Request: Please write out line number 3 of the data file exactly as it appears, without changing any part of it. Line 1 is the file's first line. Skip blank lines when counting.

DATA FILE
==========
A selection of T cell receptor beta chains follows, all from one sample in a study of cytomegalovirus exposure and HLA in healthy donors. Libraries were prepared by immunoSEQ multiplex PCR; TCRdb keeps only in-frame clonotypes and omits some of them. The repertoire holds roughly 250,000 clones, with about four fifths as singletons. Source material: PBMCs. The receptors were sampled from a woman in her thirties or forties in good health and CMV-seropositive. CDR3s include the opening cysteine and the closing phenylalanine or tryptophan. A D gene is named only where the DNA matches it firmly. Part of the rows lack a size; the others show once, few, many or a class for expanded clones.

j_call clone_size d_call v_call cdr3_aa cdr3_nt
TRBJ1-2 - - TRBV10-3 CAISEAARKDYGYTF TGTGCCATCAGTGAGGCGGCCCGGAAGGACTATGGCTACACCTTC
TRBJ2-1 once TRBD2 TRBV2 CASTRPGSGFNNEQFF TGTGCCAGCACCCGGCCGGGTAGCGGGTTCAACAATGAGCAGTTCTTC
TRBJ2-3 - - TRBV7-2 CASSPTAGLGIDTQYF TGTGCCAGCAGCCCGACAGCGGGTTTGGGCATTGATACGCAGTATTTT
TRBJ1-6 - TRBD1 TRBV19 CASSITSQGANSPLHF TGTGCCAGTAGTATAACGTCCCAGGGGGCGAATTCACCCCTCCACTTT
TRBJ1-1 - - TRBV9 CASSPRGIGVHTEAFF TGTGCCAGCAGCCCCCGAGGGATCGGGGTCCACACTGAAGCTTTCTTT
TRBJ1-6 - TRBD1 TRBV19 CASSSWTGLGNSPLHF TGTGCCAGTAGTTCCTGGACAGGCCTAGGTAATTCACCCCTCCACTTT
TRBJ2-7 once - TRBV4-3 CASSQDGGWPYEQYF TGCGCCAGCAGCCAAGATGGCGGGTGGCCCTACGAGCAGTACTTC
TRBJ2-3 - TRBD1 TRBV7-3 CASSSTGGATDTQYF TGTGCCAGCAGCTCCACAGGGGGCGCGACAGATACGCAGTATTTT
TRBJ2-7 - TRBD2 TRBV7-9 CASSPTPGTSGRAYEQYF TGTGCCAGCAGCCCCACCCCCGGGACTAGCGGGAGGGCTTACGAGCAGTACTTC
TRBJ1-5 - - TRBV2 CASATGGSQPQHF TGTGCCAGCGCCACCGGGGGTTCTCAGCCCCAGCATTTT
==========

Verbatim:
TRBJ1-2 - - TRBV10-3 CAISEAARKDYGYTF TGTGCCATCAGTGAGGCGGCCCGGAAGGACTATGGCTACACCTTC